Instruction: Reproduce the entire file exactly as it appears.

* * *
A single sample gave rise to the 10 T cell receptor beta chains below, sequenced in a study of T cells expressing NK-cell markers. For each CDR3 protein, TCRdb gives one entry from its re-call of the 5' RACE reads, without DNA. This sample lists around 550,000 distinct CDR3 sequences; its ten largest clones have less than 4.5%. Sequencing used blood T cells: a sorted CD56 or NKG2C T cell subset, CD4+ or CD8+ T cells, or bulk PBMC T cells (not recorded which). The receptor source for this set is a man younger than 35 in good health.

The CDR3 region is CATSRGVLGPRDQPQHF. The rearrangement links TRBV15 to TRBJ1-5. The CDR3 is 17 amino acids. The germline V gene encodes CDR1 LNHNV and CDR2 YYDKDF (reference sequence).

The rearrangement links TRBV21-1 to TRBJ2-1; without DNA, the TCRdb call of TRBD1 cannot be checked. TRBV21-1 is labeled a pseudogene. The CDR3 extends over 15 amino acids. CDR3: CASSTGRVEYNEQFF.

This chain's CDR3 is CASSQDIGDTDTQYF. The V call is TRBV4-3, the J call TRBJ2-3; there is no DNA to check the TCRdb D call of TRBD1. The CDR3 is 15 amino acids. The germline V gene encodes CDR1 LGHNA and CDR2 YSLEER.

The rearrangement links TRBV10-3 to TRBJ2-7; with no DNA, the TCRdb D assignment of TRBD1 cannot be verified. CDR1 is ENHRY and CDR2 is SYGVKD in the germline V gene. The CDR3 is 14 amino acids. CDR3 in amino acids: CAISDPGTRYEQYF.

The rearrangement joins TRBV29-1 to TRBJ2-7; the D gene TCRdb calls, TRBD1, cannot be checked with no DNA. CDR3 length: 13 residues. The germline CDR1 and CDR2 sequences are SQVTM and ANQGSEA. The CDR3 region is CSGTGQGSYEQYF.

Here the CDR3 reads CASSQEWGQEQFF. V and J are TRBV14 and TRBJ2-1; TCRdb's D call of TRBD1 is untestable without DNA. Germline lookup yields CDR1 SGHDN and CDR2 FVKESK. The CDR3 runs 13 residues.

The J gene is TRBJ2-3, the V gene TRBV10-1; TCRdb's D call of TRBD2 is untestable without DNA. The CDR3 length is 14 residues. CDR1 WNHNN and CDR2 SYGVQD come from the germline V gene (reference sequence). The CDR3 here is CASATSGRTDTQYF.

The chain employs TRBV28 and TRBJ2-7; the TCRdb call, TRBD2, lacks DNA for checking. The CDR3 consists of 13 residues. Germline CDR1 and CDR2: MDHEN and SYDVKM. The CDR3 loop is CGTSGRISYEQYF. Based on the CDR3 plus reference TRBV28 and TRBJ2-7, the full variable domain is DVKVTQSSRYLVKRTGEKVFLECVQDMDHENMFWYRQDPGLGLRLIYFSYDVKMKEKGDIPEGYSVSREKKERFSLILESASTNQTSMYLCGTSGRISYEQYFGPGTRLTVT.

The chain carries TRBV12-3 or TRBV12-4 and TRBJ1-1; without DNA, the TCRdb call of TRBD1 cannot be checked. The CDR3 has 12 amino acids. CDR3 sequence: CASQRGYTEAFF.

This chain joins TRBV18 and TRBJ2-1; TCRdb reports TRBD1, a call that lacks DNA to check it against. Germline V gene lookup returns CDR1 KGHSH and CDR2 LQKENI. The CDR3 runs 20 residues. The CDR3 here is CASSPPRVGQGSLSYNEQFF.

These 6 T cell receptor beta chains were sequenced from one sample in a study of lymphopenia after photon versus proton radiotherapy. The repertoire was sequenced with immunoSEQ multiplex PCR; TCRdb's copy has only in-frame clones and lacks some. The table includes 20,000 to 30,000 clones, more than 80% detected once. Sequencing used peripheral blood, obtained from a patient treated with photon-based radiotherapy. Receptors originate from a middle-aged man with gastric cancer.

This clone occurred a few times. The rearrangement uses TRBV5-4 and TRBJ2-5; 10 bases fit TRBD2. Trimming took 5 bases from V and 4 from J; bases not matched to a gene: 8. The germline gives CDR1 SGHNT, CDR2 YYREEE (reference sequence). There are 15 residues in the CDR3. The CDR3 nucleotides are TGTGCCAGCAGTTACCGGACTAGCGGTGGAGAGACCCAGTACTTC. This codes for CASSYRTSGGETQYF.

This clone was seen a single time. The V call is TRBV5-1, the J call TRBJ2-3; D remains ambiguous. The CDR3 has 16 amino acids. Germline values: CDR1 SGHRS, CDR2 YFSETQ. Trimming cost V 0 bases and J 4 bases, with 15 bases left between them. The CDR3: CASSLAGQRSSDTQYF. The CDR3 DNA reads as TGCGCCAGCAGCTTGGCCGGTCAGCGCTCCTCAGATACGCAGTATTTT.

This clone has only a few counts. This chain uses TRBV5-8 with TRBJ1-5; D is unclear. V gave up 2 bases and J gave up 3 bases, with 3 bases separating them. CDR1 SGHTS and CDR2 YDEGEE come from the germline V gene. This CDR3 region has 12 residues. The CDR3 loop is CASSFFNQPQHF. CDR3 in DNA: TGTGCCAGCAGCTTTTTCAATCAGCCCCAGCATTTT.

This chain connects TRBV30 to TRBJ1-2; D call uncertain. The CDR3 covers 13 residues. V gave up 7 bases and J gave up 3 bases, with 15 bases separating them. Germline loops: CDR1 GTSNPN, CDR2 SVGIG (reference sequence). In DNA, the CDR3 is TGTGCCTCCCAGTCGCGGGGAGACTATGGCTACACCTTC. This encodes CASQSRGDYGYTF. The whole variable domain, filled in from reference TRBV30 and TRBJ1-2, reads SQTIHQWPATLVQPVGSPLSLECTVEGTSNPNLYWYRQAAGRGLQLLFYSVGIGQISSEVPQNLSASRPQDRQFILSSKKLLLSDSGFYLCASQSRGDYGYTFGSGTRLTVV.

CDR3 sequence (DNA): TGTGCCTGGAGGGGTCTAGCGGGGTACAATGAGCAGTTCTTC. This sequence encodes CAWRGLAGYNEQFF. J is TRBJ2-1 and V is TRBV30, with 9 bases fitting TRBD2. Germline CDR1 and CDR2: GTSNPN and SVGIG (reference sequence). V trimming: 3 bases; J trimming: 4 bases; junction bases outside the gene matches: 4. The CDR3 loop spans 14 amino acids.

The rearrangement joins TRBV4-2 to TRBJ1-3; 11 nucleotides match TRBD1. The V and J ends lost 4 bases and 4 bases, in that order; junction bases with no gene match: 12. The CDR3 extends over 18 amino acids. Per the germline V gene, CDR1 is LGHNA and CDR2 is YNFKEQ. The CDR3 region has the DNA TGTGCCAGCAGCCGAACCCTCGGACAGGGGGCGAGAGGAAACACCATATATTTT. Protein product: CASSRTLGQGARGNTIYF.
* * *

A single sample gave rise to the 10 T cell receptor beta chains below, sequenced in a study of T cells expressing NK-cell markers. For each CDR3 protein, TCRdb gives one entry from its re-call of the 5' RACE reads, without DNA. This sample lists around 550,000 distinct CDR3 sequences; its ten largest clones have less than 4.5%. Sequencing used blood T cells: a sorted CD56 or NKG2C T cell subset, CD4+ or CD8+ T cells, or bulk PBMC T cells (not recorded which). The receptor source for this set is a man younger than 35 in good health.

The CDR3 region is CATSRGVLGPRDQPQHF. The rearrangement links TRBV15 to TRBJ1-5. The CDR3 is 17 amino acids. The germline V gene encodes CDR1 LNHNV and CDR2 YYDKDF (reference sequence).

The rearrangement links TRBV21-1 to TRBJ2-1; without DNA, the TCRdb call of TRBD1 cannot be checked. TRBV21-1 is labeled a pseudogene. The CDR3 extends over 15 amino acids. CDR3: CASSTGRVEYNEQFF.

This chain's CDR3 is CASSQDIGDTDTQYF. The V call is TRBV4-3, the J call TRBJ2-3; there is no DNA to check the TCRdb D call of TRBD1. The CDR3 is 15 amino acids. The germline V gene encodes CDR1 LGHNA and CDR2 YSLEER.

The rearrangement links TRBV10-3 to TRBJ2-7; with no DNA, the TCRdb D assignment of TRBD1 cannot be verified. CDR1 is ENHRY and CDR2 is SYGVKD in the germline V gene. The CDR3 is 14 amino acids. CDR3 in amino acids: CAISDPGTRYEQYF.

The rearrangement joins TRBV29-1 to TRBJ2-7; the D gene TCRdb calls, TRBD1, cannot be checked with no DNA. CDR3 length: 13 residues. The germline CDR1 and CDR2 sequences are SQVTM and ANQGSEA. The CDR3 region is CSGTGQGSYEQYF.

Here the CDR3 reads CASSQEWGQEQFF. V and J are TRBV14 and TRBJ2-1; TCRdb's D call of TRBD1 is untestable without DNA. Germline lookup yields CDR1 SGHDN and CDR2 FVKESK. The CDR3 runs 13 residues.

The J gene is TRBJ2-3, the V gene TRBV10-1; TCRdb's D call of TRBD2 is untestable without DNA. The CDR3 length is 14 residues. CDR1 WNHNN and CDR2 SYGVQD come from the germline V gene (reference sequence). The CDR3 here is CASATSGRTDTQYF.

The chain employs TRBV28 and TRBJ2-7; the TCRdb call, TRBD2, lacks DNA for checking. The CDR3 consists of 13 residues. Germline CDR1 and CDR2: MDHEN and SYDVKM. The CDR3 loop is CGTSGRISYEQYF. Based on the CDR3 plus reference TRBV28 and TRBJ2-7, the full variable domain is DVKVTQSSRYLVKRTGEKVFLECVQDMDHENMFWYRQDPGLGLRLIYFSYDVKMKEKGDIPEGYSVSREKKERFSLILESASTNQTSMYLCGTSGRISYEQYFGPGTRLTVT.

The chain carries TRBV12-3 or TRBV12-4 and TRBJ1-1; without DNA, the TCRdb call of TRBD1 cannot be checked. The CDR3 has 12 amino acids. CDR3 sequence: CASQRGYTEAFF.

This chain joins TRBV18 and TRBJ2-1; TCRdb reports TRBD1, a call that lacks DNA to check it against. Germline V gene lookup returns CDR1 KGHSH and CDR2 LQKENI. The CDR3 runs 20 residues. The CDR3 here is CASSPPRVGQGSLSYNEQFF.

These 6 T cell receptor beta chains were sequenced from one sample in a study of lymphopenia after photon versus proton radiotherapy. The repertoire was sequenced with immunoSEQ multiplex PCR; TCRdb's copy has only in-frame clones and lacks some. The table includes 20,000 to 30,000 clones, more than 80% detected once. Sequencing used peripheral blood, obtained from a patient treated with photon-based radiotherapy. Receptors originate from a middle-aged man with gastric cancer.

This clone occurred a few times. The rearrangement uses TRBV5-4 and TRBJ2-5; 10 bases fit TRBD2. Trimming took 5 bases from V and 4 from J; bases not matched to a gene: 8. The germline gives CDR1 SGHNT, CDR2 YYREEE (reference sequence). There are 15 residues in the CDR3. The CDR3 nucleotides are TGTGCCAGCAGTTACCGGACTAGCGGTGGAGAGACCCAGTACTTC. This codes for CASSYRTSGGETQYF.

This clone was seen a single time. The V call is TRBV5-1, the J call TRBJ2-3; D remains ambiguous. The CDR3 has 16 amino acids. Germline values: CDR1 SGHRS, CDR2 YFSETQ. Trimming cost V 0 bases and J 4 bases, with 15 bases left between them. The CDR3: CASSLAGQRSSDTQYF. The CDR3 DNA reads as TGCGCCAGCAGCTTGGCCGGTCAGCGCTCCTCAGATACGCAGTATTTT.

This clone has only a few counts. This chain uses TRBV5-8 with TRBJ1-5; D is unclear. V gave up 2 bases and J gave up 3 bases, with 3 bases separating them. CDR1 SGHTS and CDR2 YDEGEE come from the germline V gene. This CDR3 region has 12 residues. The CDR3 loop is CASSFFNQPQHF. CDR3 in DNA: TGTGCCAGCAGCTTTTTCAATCAGCCCCAGCATTTT.

This chain connects TRBV30 to TRBJ1-2; D call uncertain. The CDR3 covers 13 residues. V gave up 7 bases and J gave up 3 bases, with 15 bases separating them. Germline loops: CDR1 GTSNPN, CDR2 SVGIG (reference sequence). In DNA, the CDR3 is TGTGCCTCCCAGTCGCGGGGAGACTATGGCTACACCTTC. This encodes CASQSRGDYGYTF. The whole variable domain, filled in from reference TRBV30 and TRBJ1-2, reads SQTIHQWPATLVQPVGSPLSLECTVEGTSNPNLYWYRQAAGRGLQLLFYSVGIGQISSEVPQNLSASRPQDRQFILSSKKLLLSDSGFYLCASQSRGDYGYTFGSGTRLTVV.

CDR3 sequence (DNA): TGTGCCTGGAGGGGTCTAGCGGGGTACAATGAGCAGTTCTTC. This sequence encodes CAWRGLAGYNEQFF. J is TRBJ2-1 and V is TRBV30, with 9 bases fitting TRBD2. Germline CDR1 and CDR2: GTSNPN and SVGIG (reference sequence). V trimming: 3 bases; J trimming: 4 bases; junction bases outside the gene matches: 4. The CDR3 loop spans 14 amino acids.

The rearrangement joins TRBV4-2 to TRBJ1-3; 11 nucleotides match TRBD1. The V and J ends lost 4 bases and 4 bases, in that order; junction bases with no gene match: 12. The CDR3 extends over 18 amino acids. Per the germline V gene, CDR1 is LGHNA and CDR2 is YNFKEQ. The CDR3 region has the DNA TGTGCCAGCAGCCGAACCCTCGGACAGGGGGCGAGAGGAAACACCATATATTTT. Protein product: CASSRTLGQGARGNTIYF.